While cost can be a concern, many pet owners may also put off exploring limited-ingredient products until their dog comes down with a health issue or shows signs of a food sensitivity or allergy, says Susan Davidson, global marketing manager for ZIWI. Rather than waiting until there’s a problem, pet owners should embrace limited-ingredient products sooner rather than later, since these diets can help avoid sensitivities from the start, she explains. If problems do arise while feeding a limited-ingredient diet, the culprit becomes readily apparent and the dog can be switched to another protein.
It’s important to note that there are also challenges impacting manufacturers, which threaten to impact pet specialty retailers if they haven’t already. The most pressing of these are the current supply chain issues, tormenting industries across the board, says Tanya Fernandez, social media coordinator and copywriter for Zignature Dog Food, which provides meat-first LID products including its Zignature Original Line and its Zignature Select Cuts line.
Laura Jones, COO of Jones Naturals, LLC, describes manufacturing “in this space” as challenging due to the fact they don’t use any artificial ingredients to help preserve the products. The company provides U.S.-made and-sourced dog treats and chews derived from meat proteins, among them the Woofers burger.
Communicating With Customers
Even with this category’s challenges, there is still unlimited potential for LIDs in pet stores. To help introduce their customers to this category, Redding suggests that pet specialty retailers should focus on talking about the relationship between gut health and the food the pet consumes.
“We believe in talking about not limiting nutrition and maximizing gut health,” he says. “The best way to talk about limited ingredient diets is to talk about gut health and immunity. Retailers already do a fantastic job here but we should keep talking about what proteins to limit and focus on probiotic/prebiotic supplementation.”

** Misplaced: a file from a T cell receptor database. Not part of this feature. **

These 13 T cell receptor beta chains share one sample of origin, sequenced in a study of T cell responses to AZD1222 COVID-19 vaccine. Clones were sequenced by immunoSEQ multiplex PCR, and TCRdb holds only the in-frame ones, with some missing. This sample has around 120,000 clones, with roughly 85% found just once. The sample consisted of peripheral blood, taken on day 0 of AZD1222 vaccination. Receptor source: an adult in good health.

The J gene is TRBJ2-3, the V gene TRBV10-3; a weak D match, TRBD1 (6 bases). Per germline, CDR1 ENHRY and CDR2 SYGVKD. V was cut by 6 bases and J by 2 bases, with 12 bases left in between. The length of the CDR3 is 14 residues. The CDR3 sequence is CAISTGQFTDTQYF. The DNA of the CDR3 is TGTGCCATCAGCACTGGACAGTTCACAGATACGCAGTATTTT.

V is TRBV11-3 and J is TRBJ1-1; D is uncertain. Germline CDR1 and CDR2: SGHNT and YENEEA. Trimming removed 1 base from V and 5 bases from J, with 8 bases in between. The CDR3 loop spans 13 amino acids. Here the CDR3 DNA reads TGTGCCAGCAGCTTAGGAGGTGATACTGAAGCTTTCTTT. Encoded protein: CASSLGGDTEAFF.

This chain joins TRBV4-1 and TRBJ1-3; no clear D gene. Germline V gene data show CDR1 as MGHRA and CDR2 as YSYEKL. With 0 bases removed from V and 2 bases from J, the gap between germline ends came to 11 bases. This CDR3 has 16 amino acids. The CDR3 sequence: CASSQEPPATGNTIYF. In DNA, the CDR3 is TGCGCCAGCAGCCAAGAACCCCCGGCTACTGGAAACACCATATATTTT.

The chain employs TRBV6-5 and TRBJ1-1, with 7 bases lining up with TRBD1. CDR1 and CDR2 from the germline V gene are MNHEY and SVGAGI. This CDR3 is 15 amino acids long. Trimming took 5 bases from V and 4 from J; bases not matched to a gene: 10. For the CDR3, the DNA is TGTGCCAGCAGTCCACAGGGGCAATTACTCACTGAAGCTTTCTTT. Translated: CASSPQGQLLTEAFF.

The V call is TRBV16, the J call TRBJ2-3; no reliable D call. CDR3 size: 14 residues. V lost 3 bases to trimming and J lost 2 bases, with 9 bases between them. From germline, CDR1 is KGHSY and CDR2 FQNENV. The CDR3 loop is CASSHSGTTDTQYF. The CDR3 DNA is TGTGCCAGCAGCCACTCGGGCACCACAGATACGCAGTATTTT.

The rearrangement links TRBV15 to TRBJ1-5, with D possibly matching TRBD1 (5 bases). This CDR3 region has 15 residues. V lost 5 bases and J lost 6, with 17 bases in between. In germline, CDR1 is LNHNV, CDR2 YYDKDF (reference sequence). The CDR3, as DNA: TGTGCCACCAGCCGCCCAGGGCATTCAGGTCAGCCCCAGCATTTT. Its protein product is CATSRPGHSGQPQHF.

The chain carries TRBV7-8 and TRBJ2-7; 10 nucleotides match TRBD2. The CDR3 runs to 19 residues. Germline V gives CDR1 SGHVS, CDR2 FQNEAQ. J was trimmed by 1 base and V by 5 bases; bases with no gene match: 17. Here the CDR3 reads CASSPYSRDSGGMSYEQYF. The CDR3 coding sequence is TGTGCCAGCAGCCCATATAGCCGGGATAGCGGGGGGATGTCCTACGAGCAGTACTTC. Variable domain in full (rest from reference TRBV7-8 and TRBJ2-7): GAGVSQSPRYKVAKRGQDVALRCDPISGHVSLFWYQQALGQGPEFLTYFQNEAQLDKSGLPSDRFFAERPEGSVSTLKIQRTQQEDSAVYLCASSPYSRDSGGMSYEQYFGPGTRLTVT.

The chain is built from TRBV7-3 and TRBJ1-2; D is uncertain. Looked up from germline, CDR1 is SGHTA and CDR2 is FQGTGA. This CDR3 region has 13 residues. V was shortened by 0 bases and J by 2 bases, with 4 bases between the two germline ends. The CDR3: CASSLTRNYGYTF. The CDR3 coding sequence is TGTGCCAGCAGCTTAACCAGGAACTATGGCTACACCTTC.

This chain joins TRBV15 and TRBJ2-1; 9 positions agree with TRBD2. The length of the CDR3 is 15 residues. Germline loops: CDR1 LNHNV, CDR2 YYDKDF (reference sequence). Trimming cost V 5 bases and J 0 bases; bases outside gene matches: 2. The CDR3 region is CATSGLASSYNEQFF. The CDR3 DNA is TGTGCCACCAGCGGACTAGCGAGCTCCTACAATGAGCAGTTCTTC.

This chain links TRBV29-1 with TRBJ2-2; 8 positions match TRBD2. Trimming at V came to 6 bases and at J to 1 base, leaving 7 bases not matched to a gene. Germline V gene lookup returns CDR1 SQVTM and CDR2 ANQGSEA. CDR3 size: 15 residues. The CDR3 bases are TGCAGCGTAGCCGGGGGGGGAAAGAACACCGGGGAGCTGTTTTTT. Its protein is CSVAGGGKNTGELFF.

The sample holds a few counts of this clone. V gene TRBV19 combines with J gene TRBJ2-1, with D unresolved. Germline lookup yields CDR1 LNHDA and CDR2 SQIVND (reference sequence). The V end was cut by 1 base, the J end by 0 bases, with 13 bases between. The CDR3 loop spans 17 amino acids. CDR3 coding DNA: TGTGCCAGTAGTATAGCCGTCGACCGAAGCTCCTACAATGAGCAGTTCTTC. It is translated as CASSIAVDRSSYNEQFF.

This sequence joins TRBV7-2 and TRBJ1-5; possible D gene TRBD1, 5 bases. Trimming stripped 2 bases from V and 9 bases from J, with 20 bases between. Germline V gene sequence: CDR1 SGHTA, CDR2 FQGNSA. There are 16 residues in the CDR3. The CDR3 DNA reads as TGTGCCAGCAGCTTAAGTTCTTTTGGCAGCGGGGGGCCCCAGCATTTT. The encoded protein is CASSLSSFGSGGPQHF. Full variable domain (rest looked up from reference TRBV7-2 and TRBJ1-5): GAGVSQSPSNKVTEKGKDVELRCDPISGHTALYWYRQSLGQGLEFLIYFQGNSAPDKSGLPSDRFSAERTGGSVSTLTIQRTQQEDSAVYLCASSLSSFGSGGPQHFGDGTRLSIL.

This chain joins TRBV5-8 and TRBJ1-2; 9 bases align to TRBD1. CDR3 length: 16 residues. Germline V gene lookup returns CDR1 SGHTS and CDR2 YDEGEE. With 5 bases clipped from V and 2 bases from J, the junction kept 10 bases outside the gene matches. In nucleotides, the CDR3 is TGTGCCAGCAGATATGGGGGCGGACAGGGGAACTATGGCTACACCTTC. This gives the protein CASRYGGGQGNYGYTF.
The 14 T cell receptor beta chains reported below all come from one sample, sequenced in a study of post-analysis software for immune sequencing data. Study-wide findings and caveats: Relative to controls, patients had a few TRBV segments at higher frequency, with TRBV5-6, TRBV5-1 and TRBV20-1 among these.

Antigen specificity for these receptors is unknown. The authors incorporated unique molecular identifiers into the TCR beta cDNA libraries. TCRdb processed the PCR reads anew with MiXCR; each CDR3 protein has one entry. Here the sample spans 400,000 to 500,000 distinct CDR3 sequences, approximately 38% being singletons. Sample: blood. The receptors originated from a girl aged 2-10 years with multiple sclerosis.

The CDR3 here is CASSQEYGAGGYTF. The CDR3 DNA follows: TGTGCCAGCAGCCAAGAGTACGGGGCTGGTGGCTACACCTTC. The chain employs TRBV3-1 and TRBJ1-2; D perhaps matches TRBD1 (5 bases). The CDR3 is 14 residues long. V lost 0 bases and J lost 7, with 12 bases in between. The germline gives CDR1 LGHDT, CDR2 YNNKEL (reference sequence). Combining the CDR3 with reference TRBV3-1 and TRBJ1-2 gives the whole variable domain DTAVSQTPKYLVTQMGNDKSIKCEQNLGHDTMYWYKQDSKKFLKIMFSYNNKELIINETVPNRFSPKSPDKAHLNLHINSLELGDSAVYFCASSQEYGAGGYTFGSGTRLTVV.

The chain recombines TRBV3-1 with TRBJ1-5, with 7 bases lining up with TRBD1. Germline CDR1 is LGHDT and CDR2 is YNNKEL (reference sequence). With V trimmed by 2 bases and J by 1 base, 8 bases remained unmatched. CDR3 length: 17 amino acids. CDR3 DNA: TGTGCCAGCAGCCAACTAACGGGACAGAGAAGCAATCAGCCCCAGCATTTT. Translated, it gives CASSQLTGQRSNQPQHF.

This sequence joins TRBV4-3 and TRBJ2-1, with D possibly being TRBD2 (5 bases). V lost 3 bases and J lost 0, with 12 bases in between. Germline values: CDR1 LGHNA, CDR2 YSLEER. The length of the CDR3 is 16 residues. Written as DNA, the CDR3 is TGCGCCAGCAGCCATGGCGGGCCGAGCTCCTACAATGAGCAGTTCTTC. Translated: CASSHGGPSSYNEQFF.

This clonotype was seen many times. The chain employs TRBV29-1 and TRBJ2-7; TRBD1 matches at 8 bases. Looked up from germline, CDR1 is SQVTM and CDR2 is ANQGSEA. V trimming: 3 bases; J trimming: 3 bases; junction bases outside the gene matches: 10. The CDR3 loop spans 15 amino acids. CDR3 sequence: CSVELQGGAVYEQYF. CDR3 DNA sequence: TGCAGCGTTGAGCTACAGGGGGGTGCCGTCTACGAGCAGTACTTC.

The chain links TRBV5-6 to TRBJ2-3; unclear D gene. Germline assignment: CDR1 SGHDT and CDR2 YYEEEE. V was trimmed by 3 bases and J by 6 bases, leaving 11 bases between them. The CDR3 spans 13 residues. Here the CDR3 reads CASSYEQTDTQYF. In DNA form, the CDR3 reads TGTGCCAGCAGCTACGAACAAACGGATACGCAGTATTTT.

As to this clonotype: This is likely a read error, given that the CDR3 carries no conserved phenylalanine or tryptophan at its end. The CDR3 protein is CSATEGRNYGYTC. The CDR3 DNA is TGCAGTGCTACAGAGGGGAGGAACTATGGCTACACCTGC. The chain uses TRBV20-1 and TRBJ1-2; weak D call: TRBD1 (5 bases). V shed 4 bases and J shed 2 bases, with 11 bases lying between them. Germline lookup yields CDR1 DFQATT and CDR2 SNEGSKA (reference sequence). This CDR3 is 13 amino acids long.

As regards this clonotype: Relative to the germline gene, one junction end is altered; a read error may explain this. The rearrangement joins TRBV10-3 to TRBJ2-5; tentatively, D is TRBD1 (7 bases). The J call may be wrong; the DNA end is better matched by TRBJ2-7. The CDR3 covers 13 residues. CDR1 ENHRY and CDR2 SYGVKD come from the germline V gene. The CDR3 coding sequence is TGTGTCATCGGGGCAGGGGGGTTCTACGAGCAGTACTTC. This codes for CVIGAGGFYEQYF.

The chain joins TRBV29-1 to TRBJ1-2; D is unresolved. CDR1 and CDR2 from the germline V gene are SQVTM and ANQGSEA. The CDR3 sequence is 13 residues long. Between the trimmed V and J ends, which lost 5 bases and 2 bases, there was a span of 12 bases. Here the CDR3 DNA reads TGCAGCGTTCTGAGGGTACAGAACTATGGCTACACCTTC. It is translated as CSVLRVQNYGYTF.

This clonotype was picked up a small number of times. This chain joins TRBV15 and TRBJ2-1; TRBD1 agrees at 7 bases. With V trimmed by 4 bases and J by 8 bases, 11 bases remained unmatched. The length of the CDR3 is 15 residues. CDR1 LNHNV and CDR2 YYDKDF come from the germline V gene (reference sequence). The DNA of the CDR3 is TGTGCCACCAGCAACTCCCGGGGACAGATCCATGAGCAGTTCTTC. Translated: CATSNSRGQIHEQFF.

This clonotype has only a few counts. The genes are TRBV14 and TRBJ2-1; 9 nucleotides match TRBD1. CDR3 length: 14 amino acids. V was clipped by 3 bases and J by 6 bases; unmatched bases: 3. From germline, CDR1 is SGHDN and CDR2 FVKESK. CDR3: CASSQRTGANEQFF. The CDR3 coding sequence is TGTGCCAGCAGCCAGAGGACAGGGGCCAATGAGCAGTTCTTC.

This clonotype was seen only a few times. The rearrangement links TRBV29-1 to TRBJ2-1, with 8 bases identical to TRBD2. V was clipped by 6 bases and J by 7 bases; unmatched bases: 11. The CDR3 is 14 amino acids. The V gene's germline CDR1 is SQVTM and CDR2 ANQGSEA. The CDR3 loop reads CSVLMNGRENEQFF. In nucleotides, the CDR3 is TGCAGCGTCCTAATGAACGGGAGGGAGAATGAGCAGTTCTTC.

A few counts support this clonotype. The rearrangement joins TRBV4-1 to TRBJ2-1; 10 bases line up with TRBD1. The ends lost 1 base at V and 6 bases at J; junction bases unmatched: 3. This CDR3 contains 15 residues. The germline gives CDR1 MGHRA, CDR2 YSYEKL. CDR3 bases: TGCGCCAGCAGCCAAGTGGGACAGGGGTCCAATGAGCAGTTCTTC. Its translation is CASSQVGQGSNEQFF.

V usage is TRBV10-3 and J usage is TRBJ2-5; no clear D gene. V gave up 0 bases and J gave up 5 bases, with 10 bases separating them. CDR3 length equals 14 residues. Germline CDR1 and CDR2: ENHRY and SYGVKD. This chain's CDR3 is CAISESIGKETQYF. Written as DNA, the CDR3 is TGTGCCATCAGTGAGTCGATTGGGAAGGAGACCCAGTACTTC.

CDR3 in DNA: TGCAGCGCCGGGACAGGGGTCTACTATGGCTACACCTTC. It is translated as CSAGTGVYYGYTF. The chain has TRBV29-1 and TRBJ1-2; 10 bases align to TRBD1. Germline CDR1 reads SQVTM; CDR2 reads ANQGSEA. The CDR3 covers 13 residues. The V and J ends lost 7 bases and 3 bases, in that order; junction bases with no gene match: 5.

It’s imperative for retailers to ask a variety of questions to understand what a customer is specifically looking for in a product, and what product is the best fit for their pet’s specific needs.
“When it comes to bones, the type of chewer needs to be established in order to recommend the right bone,” says Jones. “Pork and lamb bones are softer and are only recommended for light chewers. Allergy questions are also important to ensure they are pointed to the right protein for the dog.”
Fernandez agrees that asking the right questions is essential for a successful match between dog and product. She advises retailers to inquire about the pet’s nutritional needs and any sensitivities to certain proteins or ingredients.
Asking what formula style is desired, says Kumbier—for example a single-source or multi-source, traditional or non-traditional protein—is a good way to start a conversation. As for merchandising these products, she feels a good approach is creating displays or endcaps featuring all the LID choices the retailer offers.
“I personally like to see matching-protein products—like a fish-based kibble paired with Primal’s Sardine Market Mix,” Kumbier explains. “It shows pet parents that, although their pet’s diet is limited, their options aren’t.”
In addition to endcaps, retailers should merchandise these items in a prominent section of the store, suggests Beechen. Also, don’t overlook the attention-getting power of point-of-sale positioning and signage/shelf-talkers that call attention to the features and benefits of the various LID products, which will also help spark valuable conversations.
“One of the most important roles for retailers is to help pet lovers understand why it matters to feed a quality food,” she explains. “By educating them about the benefits of limited-ingredient diets, pet parents are better equipped to understand the important role nutrition plays in the overall health of their pet.” PB